The White Chameleon by Christopher Hampton

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BBC Radio 4, 24 July 2010
Set in the early 1950s, The White Chameleon was an autobiographical piece about a young boy (Harvey O'Neil) growing up in 1950s Alexandria, at a time when Britain still believed that it had an empire. The son of an engineer working for Cable and Wireless, he travelled from place to place, depending on where his father (Alex Jennings) got posted. Young Christopher grew up in the cocoon-like world of the expatriate - neither fitting into the host nor his home culture. In Egypt he was regarded as a white boy amongst Arabs; in Britain he was dismissed as a "wog-lover." Although difficult at the time, this experience helped him develop a scepticism and a distrust of moral certainties (patriotism, class, race) which stood him in good stead during his subsequent writing career.
Christopher's family were typical expats, with attitudes and values strongly reminiscent of the British community in Forster's A Passage to India. Father was well-meaning yet ineffectual, trying to help the locals yet realizing that his work was basically colonialist, while Mother (Amanda Root) made the best of her existence, even while realizing that she was fundamentally superfluous. The two of them tried their best to sustain a facade of normality, to such an extent that they were reluctant to tell Christopher anything about the gradually worsening political situation. The early 1950s was a time of considerable strife, as the Egyptian president Nasser fought for self-government while endeavouring all the while to force the British out of his territory. On several occasions the lives of the expat community were in danger, but Christopher seldom knew why.
At the same time The White Chameleon showed how colonialism blighted the lives of everyone, even well-meaning Britons like his parents. All of them treated their servant Ibrahim (Mido Hamada) as a second-class citizen: Father expected a whisky-and-soda to be prepared each evening, while Christopher watched Ibrahim preparing food each day, in the belief that it was the servant's bounden duty to do so. Ibrahim himself claimed to be pro-British, with a deep and abiding love for "Mr. Churchill," and a healthily critical attitude towards "Mr. Eden's" handling of the Suez Crisis. However it was clear that he was simply parroting sentiments that he had overheard, either from his employer or from the radio; he never had the chance to reflect on them. The only means of escape from drudgery was through alcohol, even though he claimed to be a practising Muslim.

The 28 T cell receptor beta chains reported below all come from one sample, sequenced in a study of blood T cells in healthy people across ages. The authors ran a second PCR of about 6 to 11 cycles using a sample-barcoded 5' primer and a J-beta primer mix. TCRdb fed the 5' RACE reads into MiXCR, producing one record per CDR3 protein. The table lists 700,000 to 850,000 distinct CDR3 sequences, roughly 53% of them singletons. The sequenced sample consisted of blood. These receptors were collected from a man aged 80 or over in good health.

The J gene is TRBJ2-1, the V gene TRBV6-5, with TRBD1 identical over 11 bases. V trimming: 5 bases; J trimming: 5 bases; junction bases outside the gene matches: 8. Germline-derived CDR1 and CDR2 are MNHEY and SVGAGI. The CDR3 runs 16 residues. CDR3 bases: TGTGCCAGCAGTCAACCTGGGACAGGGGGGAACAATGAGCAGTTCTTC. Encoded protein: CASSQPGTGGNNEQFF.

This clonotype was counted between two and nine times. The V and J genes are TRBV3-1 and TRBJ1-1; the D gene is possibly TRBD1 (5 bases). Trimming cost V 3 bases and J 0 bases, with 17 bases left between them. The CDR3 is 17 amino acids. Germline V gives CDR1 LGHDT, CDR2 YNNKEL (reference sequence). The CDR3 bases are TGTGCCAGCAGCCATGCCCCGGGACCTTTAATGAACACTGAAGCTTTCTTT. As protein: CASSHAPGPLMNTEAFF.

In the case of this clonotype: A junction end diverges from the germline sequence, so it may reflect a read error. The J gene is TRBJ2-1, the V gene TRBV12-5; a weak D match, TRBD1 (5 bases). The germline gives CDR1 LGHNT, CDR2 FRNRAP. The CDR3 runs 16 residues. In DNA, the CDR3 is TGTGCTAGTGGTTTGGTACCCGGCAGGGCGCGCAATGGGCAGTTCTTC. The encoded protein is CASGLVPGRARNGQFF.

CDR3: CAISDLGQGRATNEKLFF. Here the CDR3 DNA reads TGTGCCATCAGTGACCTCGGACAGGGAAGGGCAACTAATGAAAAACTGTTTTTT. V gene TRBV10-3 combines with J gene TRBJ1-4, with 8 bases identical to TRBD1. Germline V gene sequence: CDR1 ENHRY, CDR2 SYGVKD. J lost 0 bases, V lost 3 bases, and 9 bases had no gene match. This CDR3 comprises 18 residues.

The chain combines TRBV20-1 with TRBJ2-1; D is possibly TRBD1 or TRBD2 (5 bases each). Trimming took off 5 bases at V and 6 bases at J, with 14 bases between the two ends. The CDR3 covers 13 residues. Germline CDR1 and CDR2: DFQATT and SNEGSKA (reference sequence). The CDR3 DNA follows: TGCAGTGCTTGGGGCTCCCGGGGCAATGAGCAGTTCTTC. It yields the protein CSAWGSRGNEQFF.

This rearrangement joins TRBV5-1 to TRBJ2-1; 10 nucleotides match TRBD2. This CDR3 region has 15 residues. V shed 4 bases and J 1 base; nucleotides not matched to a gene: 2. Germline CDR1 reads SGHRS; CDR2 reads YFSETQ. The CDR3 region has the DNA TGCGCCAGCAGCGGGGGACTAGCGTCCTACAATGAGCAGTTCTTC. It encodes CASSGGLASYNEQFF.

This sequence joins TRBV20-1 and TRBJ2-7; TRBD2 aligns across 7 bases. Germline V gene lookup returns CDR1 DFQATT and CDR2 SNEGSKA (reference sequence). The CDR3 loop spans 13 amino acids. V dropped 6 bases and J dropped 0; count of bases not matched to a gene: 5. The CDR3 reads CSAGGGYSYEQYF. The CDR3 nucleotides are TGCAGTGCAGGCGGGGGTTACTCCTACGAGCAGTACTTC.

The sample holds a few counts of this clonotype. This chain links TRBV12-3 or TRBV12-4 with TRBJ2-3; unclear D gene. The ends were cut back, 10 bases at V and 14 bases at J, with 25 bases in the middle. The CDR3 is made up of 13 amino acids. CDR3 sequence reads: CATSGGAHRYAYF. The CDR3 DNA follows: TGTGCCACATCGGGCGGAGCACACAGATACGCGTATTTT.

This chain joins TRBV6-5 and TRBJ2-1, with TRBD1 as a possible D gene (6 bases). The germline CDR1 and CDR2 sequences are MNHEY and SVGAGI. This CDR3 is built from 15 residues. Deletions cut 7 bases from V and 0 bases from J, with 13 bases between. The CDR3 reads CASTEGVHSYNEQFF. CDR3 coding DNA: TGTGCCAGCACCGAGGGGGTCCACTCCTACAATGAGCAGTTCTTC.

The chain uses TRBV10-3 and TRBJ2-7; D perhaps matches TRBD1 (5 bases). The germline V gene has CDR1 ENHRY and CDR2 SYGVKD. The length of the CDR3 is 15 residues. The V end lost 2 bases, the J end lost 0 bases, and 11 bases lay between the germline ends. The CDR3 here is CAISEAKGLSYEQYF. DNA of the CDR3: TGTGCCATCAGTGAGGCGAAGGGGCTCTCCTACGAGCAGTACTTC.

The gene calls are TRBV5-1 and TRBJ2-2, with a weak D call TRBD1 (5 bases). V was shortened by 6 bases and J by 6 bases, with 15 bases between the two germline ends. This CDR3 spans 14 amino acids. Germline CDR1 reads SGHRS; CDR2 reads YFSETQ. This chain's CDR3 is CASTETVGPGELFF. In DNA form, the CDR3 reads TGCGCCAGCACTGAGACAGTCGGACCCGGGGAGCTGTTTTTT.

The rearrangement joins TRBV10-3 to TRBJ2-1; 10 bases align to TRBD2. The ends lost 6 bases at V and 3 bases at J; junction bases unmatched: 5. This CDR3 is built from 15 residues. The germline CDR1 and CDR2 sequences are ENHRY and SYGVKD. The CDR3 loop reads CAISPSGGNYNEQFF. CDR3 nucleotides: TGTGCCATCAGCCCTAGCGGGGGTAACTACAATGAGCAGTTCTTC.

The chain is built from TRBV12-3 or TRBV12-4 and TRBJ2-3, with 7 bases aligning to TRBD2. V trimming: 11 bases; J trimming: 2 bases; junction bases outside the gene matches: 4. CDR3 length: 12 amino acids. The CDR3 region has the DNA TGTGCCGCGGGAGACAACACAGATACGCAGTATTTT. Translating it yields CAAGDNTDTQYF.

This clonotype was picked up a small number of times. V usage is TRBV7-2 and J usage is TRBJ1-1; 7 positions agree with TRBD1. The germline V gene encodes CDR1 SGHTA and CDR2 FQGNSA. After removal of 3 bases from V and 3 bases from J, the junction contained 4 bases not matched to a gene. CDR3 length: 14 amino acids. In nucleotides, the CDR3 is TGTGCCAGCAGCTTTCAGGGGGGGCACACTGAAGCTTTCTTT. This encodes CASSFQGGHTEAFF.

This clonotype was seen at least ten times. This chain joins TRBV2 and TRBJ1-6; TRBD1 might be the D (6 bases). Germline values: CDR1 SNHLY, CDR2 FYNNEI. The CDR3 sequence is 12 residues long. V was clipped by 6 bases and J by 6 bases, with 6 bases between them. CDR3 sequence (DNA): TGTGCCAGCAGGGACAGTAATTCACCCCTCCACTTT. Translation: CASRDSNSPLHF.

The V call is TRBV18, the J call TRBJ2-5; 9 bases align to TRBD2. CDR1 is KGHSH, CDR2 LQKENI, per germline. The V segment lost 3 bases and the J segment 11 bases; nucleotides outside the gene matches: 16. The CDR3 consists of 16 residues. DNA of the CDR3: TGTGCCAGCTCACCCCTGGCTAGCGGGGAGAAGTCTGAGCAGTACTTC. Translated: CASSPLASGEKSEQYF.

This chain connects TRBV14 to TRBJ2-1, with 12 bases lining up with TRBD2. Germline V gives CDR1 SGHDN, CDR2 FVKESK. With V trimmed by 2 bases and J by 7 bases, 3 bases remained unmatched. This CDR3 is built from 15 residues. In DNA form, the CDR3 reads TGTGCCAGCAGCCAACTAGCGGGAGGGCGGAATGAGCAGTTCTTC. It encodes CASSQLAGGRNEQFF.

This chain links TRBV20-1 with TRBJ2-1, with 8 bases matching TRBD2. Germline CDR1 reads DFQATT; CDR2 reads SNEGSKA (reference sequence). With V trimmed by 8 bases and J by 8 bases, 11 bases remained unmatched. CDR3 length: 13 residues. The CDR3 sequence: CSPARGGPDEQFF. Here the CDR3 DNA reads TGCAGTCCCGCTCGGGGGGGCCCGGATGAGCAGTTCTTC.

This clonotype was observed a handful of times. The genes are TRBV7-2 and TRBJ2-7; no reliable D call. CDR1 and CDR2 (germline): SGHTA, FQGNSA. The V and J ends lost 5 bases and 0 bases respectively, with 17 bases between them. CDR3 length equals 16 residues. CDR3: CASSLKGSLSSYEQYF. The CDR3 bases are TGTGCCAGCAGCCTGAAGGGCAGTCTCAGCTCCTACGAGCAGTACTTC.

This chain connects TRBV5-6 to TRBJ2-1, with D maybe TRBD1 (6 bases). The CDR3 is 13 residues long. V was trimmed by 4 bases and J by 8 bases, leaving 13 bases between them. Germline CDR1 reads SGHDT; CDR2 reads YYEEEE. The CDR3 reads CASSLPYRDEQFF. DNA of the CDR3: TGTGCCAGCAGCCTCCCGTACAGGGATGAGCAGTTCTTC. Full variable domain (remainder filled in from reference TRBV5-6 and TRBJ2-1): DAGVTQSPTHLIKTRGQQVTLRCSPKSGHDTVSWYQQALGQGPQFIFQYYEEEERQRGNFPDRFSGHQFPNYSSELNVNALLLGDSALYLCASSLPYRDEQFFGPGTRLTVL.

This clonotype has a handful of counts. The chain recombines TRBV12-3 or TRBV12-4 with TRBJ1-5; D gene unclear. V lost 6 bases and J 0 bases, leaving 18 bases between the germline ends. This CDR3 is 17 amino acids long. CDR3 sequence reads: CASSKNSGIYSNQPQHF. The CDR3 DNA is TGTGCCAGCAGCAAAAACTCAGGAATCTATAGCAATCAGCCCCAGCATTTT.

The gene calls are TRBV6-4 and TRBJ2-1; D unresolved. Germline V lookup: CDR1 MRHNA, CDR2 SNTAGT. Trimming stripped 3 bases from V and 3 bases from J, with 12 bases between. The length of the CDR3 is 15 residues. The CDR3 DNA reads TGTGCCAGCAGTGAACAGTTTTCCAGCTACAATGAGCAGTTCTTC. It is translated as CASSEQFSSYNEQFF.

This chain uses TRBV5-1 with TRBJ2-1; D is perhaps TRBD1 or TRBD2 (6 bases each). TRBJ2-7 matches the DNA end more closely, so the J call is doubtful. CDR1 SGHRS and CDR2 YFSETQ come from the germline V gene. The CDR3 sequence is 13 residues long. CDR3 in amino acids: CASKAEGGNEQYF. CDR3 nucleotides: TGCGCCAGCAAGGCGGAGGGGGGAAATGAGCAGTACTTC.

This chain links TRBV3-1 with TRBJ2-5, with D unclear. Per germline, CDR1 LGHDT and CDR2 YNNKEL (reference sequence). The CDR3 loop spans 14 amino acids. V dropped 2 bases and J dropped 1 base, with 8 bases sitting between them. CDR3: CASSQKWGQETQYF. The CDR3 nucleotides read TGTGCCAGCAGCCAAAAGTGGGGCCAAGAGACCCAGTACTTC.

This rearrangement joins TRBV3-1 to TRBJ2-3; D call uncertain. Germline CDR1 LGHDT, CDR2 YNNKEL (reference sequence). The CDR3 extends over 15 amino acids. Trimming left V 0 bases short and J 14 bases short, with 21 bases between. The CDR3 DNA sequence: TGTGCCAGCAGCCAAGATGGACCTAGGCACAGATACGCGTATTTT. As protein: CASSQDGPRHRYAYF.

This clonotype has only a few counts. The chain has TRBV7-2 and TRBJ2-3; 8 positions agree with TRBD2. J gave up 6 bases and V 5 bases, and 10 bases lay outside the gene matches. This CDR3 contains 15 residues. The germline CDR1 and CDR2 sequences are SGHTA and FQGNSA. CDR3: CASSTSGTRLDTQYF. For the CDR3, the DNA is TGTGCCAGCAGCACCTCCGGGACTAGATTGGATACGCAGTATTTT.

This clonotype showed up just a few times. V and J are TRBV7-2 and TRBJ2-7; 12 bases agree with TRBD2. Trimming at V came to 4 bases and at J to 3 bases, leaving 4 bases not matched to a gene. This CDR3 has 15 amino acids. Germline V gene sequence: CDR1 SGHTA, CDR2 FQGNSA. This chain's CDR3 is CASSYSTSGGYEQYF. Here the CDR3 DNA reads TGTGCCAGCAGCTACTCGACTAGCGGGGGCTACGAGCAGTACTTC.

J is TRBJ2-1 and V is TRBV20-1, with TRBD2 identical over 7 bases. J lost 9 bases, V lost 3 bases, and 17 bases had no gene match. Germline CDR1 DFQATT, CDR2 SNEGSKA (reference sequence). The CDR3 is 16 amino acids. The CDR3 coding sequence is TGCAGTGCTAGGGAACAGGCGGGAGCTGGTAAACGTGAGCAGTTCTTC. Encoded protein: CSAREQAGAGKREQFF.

Listening to Ibrahim speak, I couldn't help but sympathize with him, as a victim of a colonial world which (for the British at least) seemed eternal. Hampton himself - who narrated the play - seemed somewhat guilty while recalling Ibrahim, while realizing that this was the way in which people behaved in the early 1950s. Such contradictory feelings were characteristic of the play as a whole.
At once elegaic for a lost childhood yet simultaneously aware of its shortcomings, The White Chameleon told us a lot about the difficulties of "in-betweenness" - not knowing which cultures one belongs to. The director was Polly Thomas.

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